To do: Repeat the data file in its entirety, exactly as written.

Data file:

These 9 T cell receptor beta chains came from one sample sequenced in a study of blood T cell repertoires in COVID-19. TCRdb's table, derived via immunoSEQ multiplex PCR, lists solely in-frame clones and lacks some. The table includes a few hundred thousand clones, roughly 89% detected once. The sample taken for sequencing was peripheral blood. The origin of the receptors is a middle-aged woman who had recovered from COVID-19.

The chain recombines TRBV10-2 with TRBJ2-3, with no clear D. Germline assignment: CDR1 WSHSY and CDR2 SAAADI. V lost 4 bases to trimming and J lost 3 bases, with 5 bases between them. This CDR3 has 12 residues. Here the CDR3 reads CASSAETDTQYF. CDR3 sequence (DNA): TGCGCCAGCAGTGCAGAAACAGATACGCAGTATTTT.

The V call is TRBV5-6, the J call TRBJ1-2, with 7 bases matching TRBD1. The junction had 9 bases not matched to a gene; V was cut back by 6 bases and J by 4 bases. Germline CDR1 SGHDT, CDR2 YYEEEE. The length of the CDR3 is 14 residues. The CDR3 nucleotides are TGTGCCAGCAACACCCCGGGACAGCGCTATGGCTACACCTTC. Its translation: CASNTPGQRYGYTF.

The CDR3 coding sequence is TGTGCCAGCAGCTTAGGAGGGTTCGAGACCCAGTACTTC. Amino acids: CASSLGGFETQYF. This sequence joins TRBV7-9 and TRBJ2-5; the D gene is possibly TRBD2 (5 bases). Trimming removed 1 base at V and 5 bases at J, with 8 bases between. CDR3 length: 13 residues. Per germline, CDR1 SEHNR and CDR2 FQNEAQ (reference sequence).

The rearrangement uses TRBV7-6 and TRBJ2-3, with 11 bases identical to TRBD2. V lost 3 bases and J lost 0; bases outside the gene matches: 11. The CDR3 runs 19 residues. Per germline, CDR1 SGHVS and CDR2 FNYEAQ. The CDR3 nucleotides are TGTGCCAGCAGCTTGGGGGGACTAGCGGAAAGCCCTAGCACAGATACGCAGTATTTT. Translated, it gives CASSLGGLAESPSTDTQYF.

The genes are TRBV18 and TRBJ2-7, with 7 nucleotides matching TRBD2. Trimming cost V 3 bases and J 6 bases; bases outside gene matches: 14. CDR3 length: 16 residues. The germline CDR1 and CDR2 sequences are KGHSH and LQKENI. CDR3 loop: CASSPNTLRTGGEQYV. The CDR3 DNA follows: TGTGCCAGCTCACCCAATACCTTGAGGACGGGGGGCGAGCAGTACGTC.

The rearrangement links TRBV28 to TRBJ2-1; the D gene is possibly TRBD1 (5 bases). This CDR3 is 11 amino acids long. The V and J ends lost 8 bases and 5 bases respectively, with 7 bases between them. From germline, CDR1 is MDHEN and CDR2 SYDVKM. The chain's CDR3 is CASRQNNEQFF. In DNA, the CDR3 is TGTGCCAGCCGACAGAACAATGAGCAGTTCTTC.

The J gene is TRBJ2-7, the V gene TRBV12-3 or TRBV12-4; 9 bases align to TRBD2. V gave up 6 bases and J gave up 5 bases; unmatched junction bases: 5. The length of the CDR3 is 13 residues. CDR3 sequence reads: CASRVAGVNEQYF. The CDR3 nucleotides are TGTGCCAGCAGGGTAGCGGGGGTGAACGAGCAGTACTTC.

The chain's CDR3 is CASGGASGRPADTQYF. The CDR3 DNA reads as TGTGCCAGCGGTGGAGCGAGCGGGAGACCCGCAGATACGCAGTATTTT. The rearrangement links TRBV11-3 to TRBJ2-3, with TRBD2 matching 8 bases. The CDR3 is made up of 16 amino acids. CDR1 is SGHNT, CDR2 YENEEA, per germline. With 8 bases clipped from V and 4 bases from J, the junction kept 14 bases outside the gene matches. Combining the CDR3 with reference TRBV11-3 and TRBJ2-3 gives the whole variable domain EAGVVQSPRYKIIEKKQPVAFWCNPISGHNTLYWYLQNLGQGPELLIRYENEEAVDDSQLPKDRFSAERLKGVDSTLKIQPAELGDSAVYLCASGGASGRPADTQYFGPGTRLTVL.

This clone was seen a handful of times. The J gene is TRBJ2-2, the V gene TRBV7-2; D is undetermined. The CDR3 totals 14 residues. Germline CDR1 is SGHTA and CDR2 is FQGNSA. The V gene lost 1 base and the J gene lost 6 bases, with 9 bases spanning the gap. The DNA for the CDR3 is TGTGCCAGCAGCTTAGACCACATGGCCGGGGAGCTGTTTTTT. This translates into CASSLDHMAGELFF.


These 9 T cell receptor beta chains came from one sample sequenced in a study of blood T cell repertoires in COVID-19. TCRdb's table, derived via immunoSEQ multiplex PCR, lists solely in-frame clones and lacks some. The table includes a few hundred thousand clones, roughly 89% detected once. The sample taken for sequencing was peripheral blood. The origin of the receptors is a middle-aged woman who had recovered from COVID-19.

The chain recombines TRBV10-2 with TRBJ2-3, with no clear D. Germline assignment: CDR1 WSHSY and CDR2 SAAADI. V lost 4 bases to trimming and J lost 3 bases, with 5 bases between them. This CDR3 has 12 residues. Here the CDR3 reads CASSAETDTQYF. CDR3 sequence (DNA): TGCGCCAGCAGTGCAGAAACAGATACGCAGTATTTT.

The V call is TRBV5-6, the J call TRBJ1-2, with 7 bases matching TRBD1. The junction had 9 bases not matched to a gene; V was cut back by 6 bases and J by 4 bases. Germline CDR1 SGHDT, CDR2 YYEEEE. The length of the CDR3 is 14 residues. The CDR3 nucleotides are TGTGCCAGCAACACCCCGGGACAGCGCTATGGCTACACCTTC. Its translation: CASNTPGQRYGYTF.

The CDR3 coding sequence is TGTGCCAGCAGCTTAGGAGGGTTCGAGACCCAGTACTTC. Amino acids: CASSLGGFETQYF. This sequence joins TRBV7-9 and TRBJ2-5; the D gene is possibly TRBD2 (5 bases). Trimming removed 1 base at V and 5 bases at J, with 8 bases between. CDR3 length: 13 residues. Per germline, CDR1 SEHNR and CDR2 FQNEAQ (reference sequence).

The rearrangement uses TRBV7-6 and TRBJ2-3, with 11 bases identical to TRBD2. V lost 3 bases and J lost 0; bases outside the gene matches: 11. The CDR3 runs 19 residues. Per germline, CDR1 SGHVS and CDR2 FNYEAQ. The CDR3 nucleotides are TGTGCCAGCAGCTTGGGGGGACTAGCGGAAAGCCCTAGCACAGATACGCAGTATTTT. Translated, it gives CASSLGGLAESPSTDTQYF.

The genes are TRBV18 and TRBJ2-7, with 7 nucleotides matching TRBD2. Trimming cost V 3 bases and J 6 bases; bases outside gene matches: 14. CDR3 length: 16 residues. The germline CDR1 and CDR2 sequences are KGHSH and LQKENI. CDR3 loop: CASSPNTLRTGGEQYV. The CDR3 DNA follows: TGTGCCAGCTCACCCAATACCTTGAGGACGGGGGGCGAGCAGTACGTC.

The rearrangement links TRBV28 to TRBJ2-1; the D gene is possibly TRBD1 (5 bases). This CDR3 is 11 amino acids long. The V and J ends lost 8 bases and 5 bases respectively, with 7 bases between them. From germline, CDR1 is MDHEN and CDR2 SYDVKM. The chain's CDR3 is CASRQNNEQFF. In DNA, the CDR3 is TGTGCCAGCCGACAGAACAATGAGCAGTTCTTC.

The J gene is TRBJ2-7, the V gene TRBV12-3 or TRBV12-4; 9 bases align to TRBD2. V gave up 6 bases and J gave up 5 bases; unmatched junction bases: 5. The length of the CDR3 is 13 residues. CDR3 sequence reads: CASRVAGVNEQYF. The CDR3 nucleotides are TGTGCCAGCAGGGTAGCGGGGGTGAACGAGCAGTACTTC.

The chain's CDR3 is CASGGASGRPADTQYF. The CDR3 DNA reads as TGTGCCAGCGGTGGAGCGAGCGGGAGACCCGCAGATACGCAGTATTTT. The rearrangement links TRBV11-3 to TRBJ2-3, with TRBD2 matching 8 bases. The CDR3 is made up of 16 amino acids. CDR1 is SGHNT, CDR2 YENEEA, per germline. With 8 bases clipped from V and 4 bases from J, the junction kept 14 bases outside the gene matches. Combining the CDR3 with reference TRBV11-3 and TRBJ2-3 gives the whole variable domain EAGVVQSPRYKIIEKKQPVAFWCNPISGHNTLYWYLQNLGQGPELLIRYENEEAVDDSQLPKDRFSAERLKGVDSTLKIQPAELGDSAVYLCASGGASGRPADTQYFGPGTRLTVL.

This clone was seen a handful of times. The J gene is TRBJ2-2, the V gene TRBV7-2; D is undetermined. The CDR3 totals 14 residues. Germline CDR1 is SGHTA and CDR2 is FQGNSA. The V gene lost 1 base and the J gene lost 6 bases, with 9 bases spanning the gap. The DNA for the CDR3 is TGTGCCAGCAGCTTAGACCACATGGCCGGGGAGCTGTTTTTT. This translates into CASSLDHMAGELFF.